User names are broken. Here is one way to fix it:
This has probably happened to you: You hear about some cool new app or game or service, rush to sign up, and discover that another person has already snagged the username you wanted. It’s a bummer and a bad first impression for a new service.
The username just wasn’t built to withstand what the Internet has become. It’s a vestige of an earlier era, when a large service had thousands of users. Today, despite the billions of people online, we’re still designing for the sparse old days.
“In the late ’90s, I would have thought MetaFilter might have like 10,000 users max,” says Matt Haughey, creator of the popular online community. Haughey was also an early designer for Blogger, one of the first democratized online publishing platforms. “For Blogger, I thought, this is pretty amazing, and wouldn’t it be great if millions of people used it? I thought, someday we might reach 5 million or so.”
Those kinds of numbers, ambitious at the time, seem like nothing now. Blogger, which was acquired by Google, currently hosts tens of millions of blogs; MetaFilter has upward of 60,000 accounts. But while we’ve built these systems to scale for machines, we’ve generally done a poor job of scaling them for humans. We haven’t really gotten our heads around what having much of the planet online means, and nothing reflects this better than the username quandary.
When online communities were just starting out, our digital watering holes relied on unique usernames—and not only for person-to-person interaction. The servers used them to ID people logging on. This became the established practice, and it wasn’t a problem in those early days, when it could take months or even years for the good names to get snapped up. Now that can happen in a day. Take the selfie-sharing service Shots of Me. It is … precious. But because Justin Bieber backs the company, his horde of Beliebers jumped on it almost instantly; within hours of the launch, I couldn’t get the username I wanted.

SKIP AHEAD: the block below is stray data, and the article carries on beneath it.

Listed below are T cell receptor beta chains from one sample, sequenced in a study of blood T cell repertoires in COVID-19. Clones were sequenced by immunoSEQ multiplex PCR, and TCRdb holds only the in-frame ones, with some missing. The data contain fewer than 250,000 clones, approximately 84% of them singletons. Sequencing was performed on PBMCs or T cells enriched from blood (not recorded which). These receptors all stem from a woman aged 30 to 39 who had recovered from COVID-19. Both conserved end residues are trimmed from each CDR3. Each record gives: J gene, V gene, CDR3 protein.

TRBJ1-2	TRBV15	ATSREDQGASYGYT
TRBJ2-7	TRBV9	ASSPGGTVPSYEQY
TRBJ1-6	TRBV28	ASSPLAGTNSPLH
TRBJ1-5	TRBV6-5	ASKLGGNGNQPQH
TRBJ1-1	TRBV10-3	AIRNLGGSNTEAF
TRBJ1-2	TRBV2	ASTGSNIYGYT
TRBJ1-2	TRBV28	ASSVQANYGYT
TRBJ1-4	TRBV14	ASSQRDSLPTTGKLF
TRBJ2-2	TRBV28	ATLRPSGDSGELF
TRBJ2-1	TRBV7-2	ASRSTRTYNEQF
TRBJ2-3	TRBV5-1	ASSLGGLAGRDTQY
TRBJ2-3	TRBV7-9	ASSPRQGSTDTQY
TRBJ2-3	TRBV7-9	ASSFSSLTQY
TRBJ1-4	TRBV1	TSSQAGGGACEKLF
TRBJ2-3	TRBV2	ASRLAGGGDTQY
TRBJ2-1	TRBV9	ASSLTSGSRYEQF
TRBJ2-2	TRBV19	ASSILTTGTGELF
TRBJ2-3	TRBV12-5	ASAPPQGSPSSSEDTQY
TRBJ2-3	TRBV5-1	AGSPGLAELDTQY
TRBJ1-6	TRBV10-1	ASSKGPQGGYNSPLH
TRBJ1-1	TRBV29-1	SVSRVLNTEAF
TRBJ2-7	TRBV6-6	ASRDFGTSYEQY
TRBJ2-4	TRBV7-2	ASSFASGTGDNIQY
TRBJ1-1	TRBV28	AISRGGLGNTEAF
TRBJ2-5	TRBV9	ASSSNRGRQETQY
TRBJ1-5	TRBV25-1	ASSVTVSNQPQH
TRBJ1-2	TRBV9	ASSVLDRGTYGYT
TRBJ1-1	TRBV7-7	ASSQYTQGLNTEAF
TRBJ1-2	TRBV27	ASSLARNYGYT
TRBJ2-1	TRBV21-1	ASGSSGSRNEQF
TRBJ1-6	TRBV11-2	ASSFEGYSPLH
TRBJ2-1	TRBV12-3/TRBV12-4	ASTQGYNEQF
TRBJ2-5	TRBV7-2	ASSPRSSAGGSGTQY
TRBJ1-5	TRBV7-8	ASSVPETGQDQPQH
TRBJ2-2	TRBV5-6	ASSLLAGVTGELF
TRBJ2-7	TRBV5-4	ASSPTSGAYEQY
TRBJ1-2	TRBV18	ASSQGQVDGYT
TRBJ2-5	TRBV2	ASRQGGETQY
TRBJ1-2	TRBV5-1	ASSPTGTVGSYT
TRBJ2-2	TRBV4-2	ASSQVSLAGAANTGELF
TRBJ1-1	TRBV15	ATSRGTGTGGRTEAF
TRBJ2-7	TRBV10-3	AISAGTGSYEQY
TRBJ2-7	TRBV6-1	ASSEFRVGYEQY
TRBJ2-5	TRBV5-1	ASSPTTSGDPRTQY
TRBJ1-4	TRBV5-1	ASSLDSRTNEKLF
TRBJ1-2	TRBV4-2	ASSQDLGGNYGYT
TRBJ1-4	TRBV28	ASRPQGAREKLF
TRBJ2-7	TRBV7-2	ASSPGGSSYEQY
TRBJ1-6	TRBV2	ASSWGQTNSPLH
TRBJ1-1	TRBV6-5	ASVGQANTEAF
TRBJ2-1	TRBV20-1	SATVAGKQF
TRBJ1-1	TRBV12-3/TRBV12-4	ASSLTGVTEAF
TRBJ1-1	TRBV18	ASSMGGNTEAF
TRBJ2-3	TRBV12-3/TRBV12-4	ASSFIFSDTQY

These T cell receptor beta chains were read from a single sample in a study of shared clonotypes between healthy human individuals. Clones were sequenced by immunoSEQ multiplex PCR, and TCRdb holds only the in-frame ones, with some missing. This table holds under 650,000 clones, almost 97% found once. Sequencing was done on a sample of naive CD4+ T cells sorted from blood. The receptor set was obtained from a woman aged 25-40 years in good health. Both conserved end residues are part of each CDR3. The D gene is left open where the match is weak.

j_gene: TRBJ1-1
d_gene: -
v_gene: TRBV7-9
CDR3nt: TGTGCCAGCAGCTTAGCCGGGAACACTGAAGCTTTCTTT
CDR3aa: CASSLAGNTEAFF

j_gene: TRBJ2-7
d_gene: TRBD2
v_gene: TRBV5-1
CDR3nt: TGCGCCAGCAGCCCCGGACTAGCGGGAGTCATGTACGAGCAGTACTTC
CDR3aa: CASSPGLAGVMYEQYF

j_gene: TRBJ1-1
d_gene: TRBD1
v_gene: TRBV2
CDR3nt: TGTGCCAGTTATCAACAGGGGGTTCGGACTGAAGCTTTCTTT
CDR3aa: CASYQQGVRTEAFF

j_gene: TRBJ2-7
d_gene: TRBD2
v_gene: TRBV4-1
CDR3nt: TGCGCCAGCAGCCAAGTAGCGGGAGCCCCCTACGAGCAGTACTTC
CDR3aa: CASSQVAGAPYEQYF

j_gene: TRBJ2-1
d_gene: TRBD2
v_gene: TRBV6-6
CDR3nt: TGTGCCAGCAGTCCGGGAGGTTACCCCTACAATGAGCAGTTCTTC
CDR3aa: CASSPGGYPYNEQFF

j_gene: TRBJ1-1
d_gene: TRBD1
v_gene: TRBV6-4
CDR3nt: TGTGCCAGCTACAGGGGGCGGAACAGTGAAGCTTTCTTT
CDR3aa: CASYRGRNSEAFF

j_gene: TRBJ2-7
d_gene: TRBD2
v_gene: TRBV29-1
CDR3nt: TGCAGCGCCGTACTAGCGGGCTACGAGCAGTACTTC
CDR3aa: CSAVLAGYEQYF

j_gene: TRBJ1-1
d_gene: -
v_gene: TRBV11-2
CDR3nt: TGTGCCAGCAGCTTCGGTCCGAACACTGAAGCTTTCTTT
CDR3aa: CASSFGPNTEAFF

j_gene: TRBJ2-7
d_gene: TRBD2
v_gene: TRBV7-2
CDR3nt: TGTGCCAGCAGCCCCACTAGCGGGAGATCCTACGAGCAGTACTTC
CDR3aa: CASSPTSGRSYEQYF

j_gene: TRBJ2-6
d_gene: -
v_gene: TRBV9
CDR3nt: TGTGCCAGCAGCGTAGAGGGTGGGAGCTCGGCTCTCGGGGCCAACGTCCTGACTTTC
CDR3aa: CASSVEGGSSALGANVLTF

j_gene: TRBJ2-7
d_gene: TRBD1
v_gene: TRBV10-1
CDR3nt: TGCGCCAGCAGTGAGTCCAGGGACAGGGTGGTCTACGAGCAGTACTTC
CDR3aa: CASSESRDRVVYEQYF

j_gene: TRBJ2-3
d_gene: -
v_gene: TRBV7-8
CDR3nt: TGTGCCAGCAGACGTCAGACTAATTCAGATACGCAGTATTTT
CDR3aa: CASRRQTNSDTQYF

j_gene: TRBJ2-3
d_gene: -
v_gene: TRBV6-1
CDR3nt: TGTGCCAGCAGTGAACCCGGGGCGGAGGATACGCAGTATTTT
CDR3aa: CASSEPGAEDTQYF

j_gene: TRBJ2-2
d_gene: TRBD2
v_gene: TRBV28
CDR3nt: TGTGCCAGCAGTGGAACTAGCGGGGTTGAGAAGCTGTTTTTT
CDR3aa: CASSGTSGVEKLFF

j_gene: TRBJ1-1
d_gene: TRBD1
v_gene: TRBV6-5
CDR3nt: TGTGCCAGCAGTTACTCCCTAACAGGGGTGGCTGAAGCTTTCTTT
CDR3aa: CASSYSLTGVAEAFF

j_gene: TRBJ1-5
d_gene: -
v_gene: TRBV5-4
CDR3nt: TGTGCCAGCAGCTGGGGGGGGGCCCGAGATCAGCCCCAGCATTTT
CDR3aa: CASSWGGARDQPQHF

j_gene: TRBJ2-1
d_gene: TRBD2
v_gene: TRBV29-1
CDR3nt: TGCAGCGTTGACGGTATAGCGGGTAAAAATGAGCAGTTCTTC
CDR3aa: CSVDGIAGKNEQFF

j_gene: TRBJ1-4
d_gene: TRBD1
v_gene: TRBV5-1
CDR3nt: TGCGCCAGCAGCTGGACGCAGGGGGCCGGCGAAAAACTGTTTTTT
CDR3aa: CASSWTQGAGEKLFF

That sucks. One of the best things about the online world is how it lets us be whoever we want to be. We shouldn’t have to sacrifice that just because someone else got there first.
Facebook is handling this problem pretty well—an infinite number of John Smiths can use the service with no confusion. On Twitter, conversely, demand for its supply of usernames is so high that people routinely buy, sell, and even steal valuable handles—company names, first names, celebrity names, and so on.
The solution—and the key to Facebook’s success—is surprisingly simple: Identity online should take a cue from the physical world. You are more than your name; your face, your birthday, your location, and the company you keep all help others figure out who you are. “Oh, you’re Mat’s friend Joe from New York? That’s right, I remember you.” We can use all those same cues digitally, as Facebook does.
Yes, our data has to attach to unique identifiers to live on a server, but only the machines need to see those. They’re just like the Social Security numbers we use in meatspace to differentiate people with the same name.
Ultimately we’re all just numbers to computers anyway. It’s kind of counterintuitive, but the best way to be whoever you want to be is to be nothing more than a number to everyone but your friends. That means there can always be more than one Mat Honan—which, trust me, is an awesome idea.